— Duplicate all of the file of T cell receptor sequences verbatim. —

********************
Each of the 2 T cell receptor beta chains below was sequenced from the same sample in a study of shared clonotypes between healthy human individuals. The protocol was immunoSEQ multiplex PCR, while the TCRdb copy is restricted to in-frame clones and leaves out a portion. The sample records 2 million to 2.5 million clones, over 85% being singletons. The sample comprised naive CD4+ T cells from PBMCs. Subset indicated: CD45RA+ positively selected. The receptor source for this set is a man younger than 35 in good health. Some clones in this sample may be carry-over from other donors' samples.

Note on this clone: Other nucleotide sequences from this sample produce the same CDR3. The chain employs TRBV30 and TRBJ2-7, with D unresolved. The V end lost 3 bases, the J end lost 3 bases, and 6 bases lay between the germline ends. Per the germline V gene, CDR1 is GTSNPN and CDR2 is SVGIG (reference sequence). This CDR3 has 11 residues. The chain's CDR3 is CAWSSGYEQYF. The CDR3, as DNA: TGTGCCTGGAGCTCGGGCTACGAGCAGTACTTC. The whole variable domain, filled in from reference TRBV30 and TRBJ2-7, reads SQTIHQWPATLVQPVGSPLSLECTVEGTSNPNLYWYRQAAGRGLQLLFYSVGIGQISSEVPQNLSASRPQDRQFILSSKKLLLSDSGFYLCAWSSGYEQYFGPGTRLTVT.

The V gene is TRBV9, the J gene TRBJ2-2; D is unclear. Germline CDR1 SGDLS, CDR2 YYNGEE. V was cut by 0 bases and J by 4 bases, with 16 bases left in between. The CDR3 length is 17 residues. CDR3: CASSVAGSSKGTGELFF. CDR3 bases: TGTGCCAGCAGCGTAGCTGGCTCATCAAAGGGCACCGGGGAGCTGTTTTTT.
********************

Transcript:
Each of the 2 T cell receptor beta chains below was sequenced from the same sample in a study of shared clonotypes between healthy human individuals. The protocol was immunoSEQ multiplex PCR, while the TCRdb copy is restricted to in-frame clones and leaves out a portion. The sample records 2 million to 2.5 million clones, over 85% being singletons. The sample comprised naive CD4+ T cells from PBMCs. Subset indicated: CD45RA+ positively selected. The receptor source for this set is a man younger than 35 in good health. Some clones in this sample may be carry-over from other donors' samples.

Note on this clone: Other nucleotide sequences from this sample produce the same CDR3. The chain employs TRBV30 and TRBJ2-7, with D unresolved. The V end lost 3 bases, the J end lost 3 bases, and 6 bases lay between the germline ends. Per the germline V gene, CDR1 is GTSNPN and CDR2 is SVGIG (reference sequence). This CDR3 has 11 residues. The chain's CDR3 is CAWSSGYEQYF. The CDR3, as DNA: TGTGCCTGGAGCTCGGGCTACGAGCAGTACTTC. The whole variable domain, filled in from reference TRBV30 and TRBJ2-7, reads SQTIHQWPATLVQPVGSPLSLECTVEGTSNPNLYWYRQAAGRGLQLLFYSVGIGQISSEVPQNLSASRPQDRQFILSSKKLLLSDSGFYLCAWSSGYEQYFGPGTRLTVT.

The V gene is TRBV9, the J gene TRBJ2-2; D is unclear. Germline CDR1 SGDLS, CDR2 YYNGEE. V was cut by 0 bases and J by 4 bases, with 16 bases left in between. The CDR3 length is 17 residues. CDR3: CASSVAGSSKGTGELFF. CDR3 bases: TGTGCCAGCAGCGTAGCTGGCTCATCAAAGGGCACCGGGGAGCTGTTTTTT.